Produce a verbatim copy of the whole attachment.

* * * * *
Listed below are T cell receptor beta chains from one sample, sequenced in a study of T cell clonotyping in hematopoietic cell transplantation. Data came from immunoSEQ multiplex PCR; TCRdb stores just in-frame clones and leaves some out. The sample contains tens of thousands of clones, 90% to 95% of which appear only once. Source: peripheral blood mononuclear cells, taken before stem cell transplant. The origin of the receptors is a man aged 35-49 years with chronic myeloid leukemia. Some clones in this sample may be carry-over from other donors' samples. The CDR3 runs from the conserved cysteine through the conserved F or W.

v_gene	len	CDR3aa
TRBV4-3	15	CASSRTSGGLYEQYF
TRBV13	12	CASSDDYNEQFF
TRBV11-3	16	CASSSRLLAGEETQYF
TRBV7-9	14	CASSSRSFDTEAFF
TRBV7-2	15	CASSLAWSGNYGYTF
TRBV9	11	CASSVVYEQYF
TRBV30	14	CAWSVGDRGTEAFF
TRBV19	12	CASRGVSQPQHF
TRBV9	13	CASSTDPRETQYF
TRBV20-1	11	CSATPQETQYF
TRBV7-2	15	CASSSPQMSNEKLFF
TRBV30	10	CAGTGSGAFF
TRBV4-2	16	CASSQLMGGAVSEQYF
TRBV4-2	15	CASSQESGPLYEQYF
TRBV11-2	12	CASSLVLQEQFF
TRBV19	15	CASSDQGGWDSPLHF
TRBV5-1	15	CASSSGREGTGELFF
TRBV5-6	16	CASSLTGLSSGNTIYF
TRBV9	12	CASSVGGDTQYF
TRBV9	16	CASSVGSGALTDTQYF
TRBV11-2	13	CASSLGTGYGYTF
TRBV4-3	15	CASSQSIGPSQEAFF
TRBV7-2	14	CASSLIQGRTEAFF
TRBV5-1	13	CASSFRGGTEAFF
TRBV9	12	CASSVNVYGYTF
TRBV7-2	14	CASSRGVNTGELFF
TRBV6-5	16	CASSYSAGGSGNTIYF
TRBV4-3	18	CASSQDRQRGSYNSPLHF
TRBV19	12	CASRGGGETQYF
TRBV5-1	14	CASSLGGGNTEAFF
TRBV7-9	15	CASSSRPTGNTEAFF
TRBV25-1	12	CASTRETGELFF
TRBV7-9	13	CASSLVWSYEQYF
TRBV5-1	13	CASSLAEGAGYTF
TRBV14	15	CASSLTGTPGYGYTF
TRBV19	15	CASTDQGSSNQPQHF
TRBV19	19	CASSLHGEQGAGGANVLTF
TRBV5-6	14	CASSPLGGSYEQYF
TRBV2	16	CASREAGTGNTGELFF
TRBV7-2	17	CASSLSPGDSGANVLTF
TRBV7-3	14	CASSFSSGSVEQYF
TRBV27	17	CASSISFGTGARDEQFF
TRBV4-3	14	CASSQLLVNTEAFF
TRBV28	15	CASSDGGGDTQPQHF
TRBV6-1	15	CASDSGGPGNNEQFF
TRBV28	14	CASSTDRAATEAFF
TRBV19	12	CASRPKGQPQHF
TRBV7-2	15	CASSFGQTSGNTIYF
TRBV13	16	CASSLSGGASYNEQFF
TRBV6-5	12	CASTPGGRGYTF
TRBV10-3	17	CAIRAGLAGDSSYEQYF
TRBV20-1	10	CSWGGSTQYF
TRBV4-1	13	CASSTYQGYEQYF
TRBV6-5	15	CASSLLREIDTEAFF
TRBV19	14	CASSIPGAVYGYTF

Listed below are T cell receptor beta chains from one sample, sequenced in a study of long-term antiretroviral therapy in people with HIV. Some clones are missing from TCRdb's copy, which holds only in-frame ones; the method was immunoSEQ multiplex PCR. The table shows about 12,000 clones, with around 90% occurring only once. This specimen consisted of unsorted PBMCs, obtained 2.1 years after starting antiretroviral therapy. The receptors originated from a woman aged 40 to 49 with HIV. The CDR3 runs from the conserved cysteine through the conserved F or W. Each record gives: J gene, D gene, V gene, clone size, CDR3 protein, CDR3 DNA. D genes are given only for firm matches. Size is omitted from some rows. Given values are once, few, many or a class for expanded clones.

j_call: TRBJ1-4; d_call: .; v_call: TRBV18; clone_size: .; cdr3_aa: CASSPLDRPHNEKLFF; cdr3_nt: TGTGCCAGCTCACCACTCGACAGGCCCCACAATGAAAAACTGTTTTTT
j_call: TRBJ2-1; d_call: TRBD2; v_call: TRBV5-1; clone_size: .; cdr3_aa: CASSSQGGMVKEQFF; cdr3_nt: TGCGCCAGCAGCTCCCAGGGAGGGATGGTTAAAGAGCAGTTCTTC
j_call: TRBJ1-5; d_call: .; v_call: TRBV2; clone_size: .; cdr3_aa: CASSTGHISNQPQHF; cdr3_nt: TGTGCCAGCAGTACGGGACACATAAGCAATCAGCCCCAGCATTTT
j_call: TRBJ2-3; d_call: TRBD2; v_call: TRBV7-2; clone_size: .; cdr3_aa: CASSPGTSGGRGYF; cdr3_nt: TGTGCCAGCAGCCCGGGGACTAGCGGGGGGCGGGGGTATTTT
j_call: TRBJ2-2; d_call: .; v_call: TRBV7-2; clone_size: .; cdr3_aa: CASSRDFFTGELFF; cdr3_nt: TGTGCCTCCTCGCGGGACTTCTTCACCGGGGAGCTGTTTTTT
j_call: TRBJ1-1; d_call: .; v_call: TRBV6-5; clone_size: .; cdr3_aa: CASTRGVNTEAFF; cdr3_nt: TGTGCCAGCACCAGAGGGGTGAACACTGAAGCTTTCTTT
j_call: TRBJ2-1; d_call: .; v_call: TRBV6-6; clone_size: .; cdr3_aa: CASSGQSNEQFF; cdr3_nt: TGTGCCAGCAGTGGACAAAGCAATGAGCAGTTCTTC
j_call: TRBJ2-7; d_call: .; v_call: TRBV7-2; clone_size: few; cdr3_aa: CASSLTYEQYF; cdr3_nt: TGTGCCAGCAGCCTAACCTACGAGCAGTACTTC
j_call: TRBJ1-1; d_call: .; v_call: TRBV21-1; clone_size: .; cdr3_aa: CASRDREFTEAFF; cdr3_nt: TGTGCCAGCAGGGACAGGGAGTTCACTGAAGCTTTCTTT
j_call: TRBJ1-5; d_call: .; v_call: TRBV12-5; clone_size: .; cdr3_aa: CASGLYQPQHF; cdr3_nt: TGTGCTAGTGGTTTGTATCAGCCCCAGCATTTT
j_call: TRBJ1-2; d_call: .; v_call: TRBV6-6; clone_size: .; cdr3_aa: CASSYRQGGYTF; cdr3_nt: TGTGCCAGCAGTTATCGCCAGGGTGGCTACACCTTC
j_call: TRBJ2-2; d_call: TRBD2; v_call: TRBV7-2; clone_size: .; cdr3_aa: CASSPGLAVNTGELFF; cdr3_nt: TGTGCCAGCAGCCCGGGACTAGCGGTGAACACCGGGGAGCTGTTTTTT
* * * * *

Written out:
Listed below are T cell receptor beta chains from one sample, sequenced in a study of T cell clonotyping in hematopoietic cell transplantation. Data came from immunoSEQ multiplex PCR; TCRdb stores just in-frame clones and leaves some out. The sample contains tens of thousands of clones, 90% to 95% of which appear only once. Source: peripheral blood mononuclear cells, taken before stem cell transplant. The origin of the receptors is a man aged 35-49 years with chronic myeloid leukemia. Some clones in this sample may be carry-over from other donors' samples. The CDR3 runs from the conserved cysteine through the conserved F or W.

v_gene	len	CDR3aa
TRBV4-3	15	CASSRTSGGLYEQYF
TRBV13	12	CASSDDYNEQFF
TRBV11-3	16	CASSSRLLAGEETQYF
TRBV7-9	14	CASSSRSFDTEAFF
TRBV7-2	15	CASSLAWSGNYGYTF
TRBV9	11	CASSVVYEQYF
TRBV30	14	CAWSVGDRGTEAFF
TRBV19	12	CASRGVSQPQHF
TRBV9	13	CASSTDPRETQYF
TRBV20-1	11	CSATPQETQYF
TRBV7-2	15	CASSSPQMSNEKLFF
TRBV30	10	CAGTGSGAFF
TRBV4-2	16	CASSQLMGGAVSEQYF
TRBV4-2	15	CASSQESGPLYEQYF
TRBV11-2	12	CASSLVLQEQFF
TRBV19	15	CASSDQGGWDSPLHF
TRBV5-1	15	CASSSGREGTGELFF
TRBV5-6	16	CASSLTGLSSGNTIYF
TRBV9	12	CASSVGGDTQYF
TRBV9	16	CASSVGSGALTDTQYF
TRBV11-2	13	CASSLGTGYGYTF
TRBV4-3	15	CASSQSIGPSQEAFF
TRBV7-2	14	CASSLIQGRTEAFF
TRBV5-1	13	CASSFRGGTEAFF
TRBV9	12	CASSVNVYGYTF
TRBV7-2	14	CASSRGVNTGELFF
TRBV6-5	16	CASSYSAGGSGNTIYF
TRBV4-3	18	CASSQDRQRGSYNSPLHF
TRBV19	12	CASRGGGETQYF
TRBV5-1	14	CASSLGGGNTEAFF
TRBV7-9	15	CASSSRPTGNTEAFF
TRBV25-1	12	CASTRETGELFF
TRBV7-9	13	CASSLVWSYEQYF
TRBV5-1	13	CASSLAEGAGYTF
TRBV14	15	CASSLTGTPGYGYTF
TRBV19	15	CASTDQGSSNQPQHF
TRBV19	19	CASSLHGEQGAGGANVLTF
TRBV5-6	14	CASSPLGGSYEQYF
TRBV2	16	CASREAGTGNTGELFF
TRBV7-2	17	CASSLSPGDSGANVLTF
TRBV7-3	14	CASSFSSGSVEQYF
TRBV27	17	CASSISFGTGARDEQFF
TRBV4-3	14	CASSQLLVNTEAFF
TRBV28	15	CASSDGGGDTQPQHF
TRBV6-1	15	CASDSGGPGNNEQFF
TRBV28	14	CASSTDRAATEAFF
TRBV19	12	CASRPKGQPQHF
TRBV7-2	15	CASSFGQTSGNTIYF
TRBV13	16	CASSLSGGASYNEQFF
TRBV6-5	12	CASTPGGRGYTF
TRBV10-3	17	CAIRAGLAGDSSYEQYF
TRBV20-1	10	CSWGGSTQYF
TRBV4-1	13	CASSTYQGYEQYF
TRBV6-5	15	CASSLLREIDTEAFF
TRBV19	14	CASSIPGAVYGYTF

Listed below are T cell receptor beta chains from one sample, sequenced in a study of long-term antiretroviral therapy in people with HIV. Some clones are missing from TCRdb's copy, which holds only in-frame ones; the method was immunoSEQ multiplex PCR. The table shows about 12,000 clones, with around 90% occurring only once. This specimen consisted of unsorted PBMCs, obtained 2.1 years after starting antiretroviral therapy. The receptors originated from a woman aged 40 to 49 with HIV. The CDR3 runs from the conserved cysteine through the conserved F or W. Each record gives: J gene, D gene, V gene, clone size, CDR3 protein, CDR3 DNA. D genes are given only for firm matches. Size is omitted from some rows. Given values are once, few, many or a class for expanded clones.

j_call: TRBJ1-4; d_call: .; v_call: TRBV18; clone_size: .; cdr3_aa: CASSPLDRPHNEKLFF; cdr3_nt: TGTGCCAGCTCACCACTCGACAGGCCCCACAATGAAAAACTGTTTTTT
j_call: TRBJ2-1; d_call: TRBD2; v_call: TRBV5-1; clone_size: .; cdr3_aa: CASSSQGGMVKEQFF; cdr3_nt: TGCGCCAGCAGCTCCCAGGGAGGGATGGTTAAAGAGCAGTTCTTC
j_call: TRBJ1-5; d_call: .; v_call: TRBV2; clone_size: .; cdr3_aa: CASSTGHISNQPQHF; cdr3_nt: TGTGCCAGCAGTACGGGACACATAAGCAATCAGCCCCAGCATTTT
j_call: TRBJ2-3; d_call: TRBD2; v_call: TRBV7-2; clone_size: .; cdr3_aa: CASSPGTSGGRGYF; cdr3_nt: TGTGCCAGCAGCCCGGGGACTAGCGGGGGGCGGGGGTATTTT
j_call: TRBJ2-2; d_call: .; v_call: TRBV7-2; clone_size: .; cdr3_aa: CASSRDFFTGELFF; cdr3_nt: TGTGCCTCCTCGCGGGACTTCTTCACCGGGGAGCTGTTTTTT
j_call: TRBJ1-1; d_call: .; v_call: TRBV6-5; clone_size: .; cdr3_aa: CASTRGVNTEAFF; cdr3_nt: TGTGCCAGCACCAGAGGGGTGAACACTGAAGCTTTCTTT
j_call: TRBJ2-1; d_call: .; v_call: TRBV6-6; clone_size: .; cdr3_aa: CASSGQSNEQFF; cdr3_nt: TGTGCCAGCAGTGGACAAAGCAATGAGCAGTTCTTC
j_call: TRBJ2-7; d_call: .; v_call: TRBV7-2; clone_size: few; cdr3_aa: CASSLTYEQYF; cdr3_nt: TGTGCCAGCAGCCTAACCTACGAGCAGTACTTC
j_call: TRBJ1-1; d_call: .; v_call: TRBV21-1; clone_size: .; cdr3_aa: CASRDREFTEAFF; cdr3_nt: TGTGCCAGCAGGGACAGGGAGTTCACTGAAGCTTTCTTT
j_call: TRBJ1-5; d_call: .; v_call: TRBV12-5; clone_size: .; cdr3_aa: CASGLYQPQHF; cdr3_nt: TGTGCTAGTGGTTTGTATCAGCCCCAGCATTTT
j_call: TRBJ1-2; d_call: .; v_call: TRBV6-6; clone_size: .; cdr3_aa: CASSYRQGGYTF; cdr3_nt: TGTGCCAGCAGTTATCGCCAGGGTGGCTACACCTTC
j_call: TRBJ2-2; d_call: TRBD2; v_call: TRBV7-2; clone_size: .; cdr3_aa: CASSPGLAVNTGELFF; cdr3_nt: TGTGCCAGCAGCCCGGGACTAGCGGTGAACACCGGGGAGCTGTTTTTT